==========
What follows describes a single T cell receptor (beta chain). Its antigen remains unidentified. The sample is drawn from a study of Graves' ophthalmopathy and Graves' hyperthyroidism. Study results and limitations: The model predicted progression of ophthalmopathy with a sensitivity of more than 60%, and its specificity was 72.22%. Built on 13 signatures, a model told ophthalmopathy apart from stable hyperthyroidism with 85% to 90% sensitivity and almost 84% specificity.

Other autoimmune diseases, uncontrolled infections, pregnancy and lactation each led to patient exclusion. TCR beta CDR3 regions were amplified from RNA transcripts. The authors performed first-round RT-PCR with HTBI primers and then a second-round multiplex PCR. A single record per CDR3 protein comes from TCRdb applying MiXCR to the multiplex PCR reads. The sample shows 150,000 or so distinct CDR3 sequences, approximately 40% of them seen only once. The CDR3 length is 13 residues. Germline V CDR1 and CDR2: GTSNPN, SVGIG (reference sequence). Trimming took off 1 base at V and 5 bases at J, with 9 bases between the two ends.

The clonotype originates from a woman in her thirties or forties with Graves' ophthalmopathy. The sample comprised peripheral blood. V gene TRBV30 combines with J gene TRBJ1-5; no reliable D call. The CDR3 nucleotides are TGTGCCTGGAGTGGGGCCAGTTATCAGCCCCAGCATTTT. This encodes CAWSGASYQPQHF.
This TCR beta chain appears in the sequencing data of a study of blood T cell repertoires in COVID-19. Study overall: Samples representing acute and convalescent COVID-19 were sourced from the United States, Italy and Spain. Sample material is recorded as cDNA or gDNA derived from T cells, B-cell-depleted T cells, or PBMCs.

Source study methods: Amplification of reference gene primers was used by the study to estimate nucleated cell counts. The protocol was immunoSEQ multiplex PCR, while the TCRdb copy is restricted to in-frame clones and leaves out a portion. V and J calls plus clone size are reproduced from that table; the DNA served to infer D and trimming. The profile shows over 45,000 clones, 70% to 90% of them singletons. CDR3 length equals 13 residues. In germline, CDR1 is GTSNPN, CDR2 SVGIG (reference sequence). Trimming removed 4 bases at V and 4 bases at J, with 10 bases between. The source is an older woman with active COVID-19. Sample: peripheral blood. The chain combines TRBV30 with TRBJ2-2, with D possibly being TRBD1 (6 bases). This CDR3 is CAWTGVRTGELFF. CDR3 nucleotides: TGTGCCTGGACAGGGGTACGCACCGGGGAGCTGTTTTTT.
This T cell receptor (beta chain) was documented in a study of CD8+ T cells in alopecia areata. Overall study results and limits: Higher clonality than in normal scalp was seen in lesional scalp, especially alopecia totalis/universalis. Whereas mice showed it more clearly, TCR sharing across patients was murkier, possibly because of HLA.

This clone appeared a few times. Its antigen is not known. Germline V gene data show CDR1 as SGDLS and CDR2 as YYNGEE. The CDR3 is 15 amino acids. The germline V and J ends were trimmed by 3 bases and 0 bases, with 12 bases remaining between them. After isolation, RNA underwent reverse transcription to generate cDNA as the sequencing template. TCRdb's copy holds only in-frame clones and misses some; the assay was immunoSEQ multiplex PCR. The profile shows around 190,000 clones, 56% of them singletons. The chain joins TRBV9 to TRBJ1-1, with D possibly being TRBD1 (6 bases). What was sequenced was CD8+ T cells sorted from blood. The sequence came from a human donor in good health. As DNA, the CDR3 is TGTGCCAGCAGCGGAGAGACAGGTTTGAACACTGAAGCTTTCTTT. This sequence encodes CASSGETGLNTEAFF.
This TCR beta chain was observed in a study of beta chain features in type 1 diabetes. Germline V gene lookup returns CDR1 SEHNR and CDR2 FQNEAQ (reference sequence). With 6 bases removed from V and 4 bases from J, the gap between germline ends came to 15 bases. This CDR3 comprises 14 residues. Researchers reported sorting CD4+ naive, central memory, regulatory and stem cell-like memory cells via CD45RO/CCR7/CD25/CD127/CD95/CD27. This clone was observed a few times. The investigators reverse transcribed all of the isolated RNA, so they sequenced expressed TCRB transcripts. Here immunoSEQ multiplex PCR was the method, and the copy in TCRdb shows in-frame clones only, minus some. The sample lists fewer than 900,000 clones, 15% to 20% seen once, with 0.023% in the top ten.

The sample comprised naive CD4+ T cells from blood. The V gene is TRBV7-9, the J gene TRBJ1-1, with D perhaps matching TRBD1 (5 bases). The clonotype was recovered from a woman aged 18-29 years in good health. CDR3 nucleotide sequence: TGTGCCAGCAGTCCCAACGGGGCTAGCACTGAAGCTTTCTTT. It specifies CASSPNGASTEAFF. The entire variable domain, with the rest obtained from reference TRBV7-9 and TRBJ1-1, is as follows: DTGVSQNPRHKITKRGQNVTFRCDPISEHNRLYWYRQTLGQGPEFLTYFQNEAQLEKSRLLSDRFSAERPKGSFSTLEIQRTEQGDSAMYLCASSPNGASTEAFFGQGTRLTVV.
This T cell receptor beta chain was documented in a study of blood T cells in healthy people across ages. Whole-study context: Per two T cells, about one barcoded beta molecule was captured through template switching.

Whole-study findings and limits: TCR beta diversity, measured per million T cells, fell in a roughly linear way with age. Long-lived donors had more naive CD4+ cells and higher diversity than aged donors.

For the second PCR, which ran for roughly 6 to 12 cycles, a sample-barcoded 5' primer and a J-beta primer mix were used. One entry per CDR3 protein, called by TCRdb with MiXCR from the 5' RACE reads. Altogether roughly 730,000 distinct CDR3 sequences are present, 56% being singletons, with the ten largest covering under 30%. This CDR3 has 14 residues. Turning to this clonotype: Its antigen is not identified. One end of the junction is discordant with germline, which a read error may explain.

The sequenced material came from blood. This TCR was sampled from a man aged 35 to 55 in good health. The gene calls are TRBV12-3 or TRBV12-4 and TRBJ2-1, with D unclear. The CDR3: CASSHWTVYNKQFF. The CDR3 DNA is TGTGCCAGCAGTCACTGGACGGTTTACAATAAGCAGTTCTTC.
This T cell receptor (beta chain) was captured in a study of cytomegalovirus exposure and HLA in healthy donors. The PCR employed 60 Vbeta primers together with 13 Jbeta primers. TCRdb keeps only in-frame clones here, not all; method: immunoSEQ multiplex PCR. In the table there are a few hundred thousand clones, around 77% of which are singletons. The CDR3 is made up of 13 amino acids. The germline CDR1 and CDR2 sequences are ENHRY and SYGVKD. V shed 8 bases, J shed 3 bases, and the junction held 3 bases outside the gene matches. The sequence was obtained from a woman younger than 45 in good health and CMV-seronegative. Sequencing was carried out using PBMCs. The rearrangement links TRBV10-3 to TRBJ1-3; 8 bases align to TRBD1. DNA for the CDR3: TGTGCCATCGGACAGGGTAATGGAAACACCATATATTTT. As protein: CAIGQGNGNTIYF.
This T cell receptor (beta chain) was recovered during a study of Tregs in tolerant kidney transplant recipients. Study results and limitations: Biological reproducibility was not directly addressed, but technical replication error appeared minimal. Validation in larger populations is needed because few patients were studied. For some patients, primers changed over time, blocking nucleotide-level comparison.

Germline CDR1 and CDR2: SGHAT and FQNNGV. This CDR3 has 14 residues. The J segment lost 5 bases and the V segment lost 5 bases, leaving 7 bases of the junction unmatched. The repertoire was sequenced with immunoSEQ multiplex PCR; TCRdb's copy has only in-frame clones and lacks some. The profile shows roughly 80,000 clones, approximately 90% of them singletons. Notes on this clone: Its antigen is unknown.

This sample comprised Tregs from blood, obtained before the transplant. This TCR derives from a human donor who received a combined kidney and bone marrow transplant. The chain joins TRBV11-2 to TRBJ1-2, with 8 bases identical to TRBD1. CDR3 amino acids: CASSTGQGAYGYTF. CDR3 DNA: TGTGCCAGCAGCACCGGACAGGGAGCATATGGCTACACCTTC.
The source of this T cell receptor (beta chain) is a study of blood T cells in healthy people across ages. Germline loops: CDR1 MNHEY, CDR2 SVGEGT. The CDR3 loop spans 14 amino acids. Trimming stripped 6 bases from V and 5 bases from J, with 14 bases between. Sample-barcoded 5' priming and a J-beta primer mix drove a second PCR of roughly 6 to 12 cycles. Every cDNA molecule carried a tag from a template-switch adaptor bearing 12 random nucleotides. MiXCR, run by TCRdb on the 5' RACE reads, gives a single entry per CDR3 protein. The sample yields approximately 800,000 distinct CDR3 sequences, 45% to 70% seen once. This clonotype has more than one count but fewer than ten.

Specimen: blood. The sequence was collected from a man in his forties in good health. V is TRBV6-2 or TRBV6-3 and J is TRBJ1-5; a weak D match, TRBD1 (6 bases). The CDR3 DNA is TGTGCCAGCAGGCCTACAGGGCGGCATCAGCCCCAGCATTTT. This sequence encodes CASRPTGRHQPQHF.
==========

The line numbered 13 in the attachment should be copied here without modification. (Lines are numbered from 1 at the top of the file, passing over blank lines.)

The sequenced material came from blood. This TCR was sampled from a man aged 35 to 55 in good health. The gene calls are TRBV12-3 or TRBV12-4 and TRBJ2-1, with D unclear. The CDR3: CASSHWTVYNKQFF. The CDR3 DNA is TGTGCCAGCAGTCACTGGACGGTTTACAATAAGCAGTTCTTC.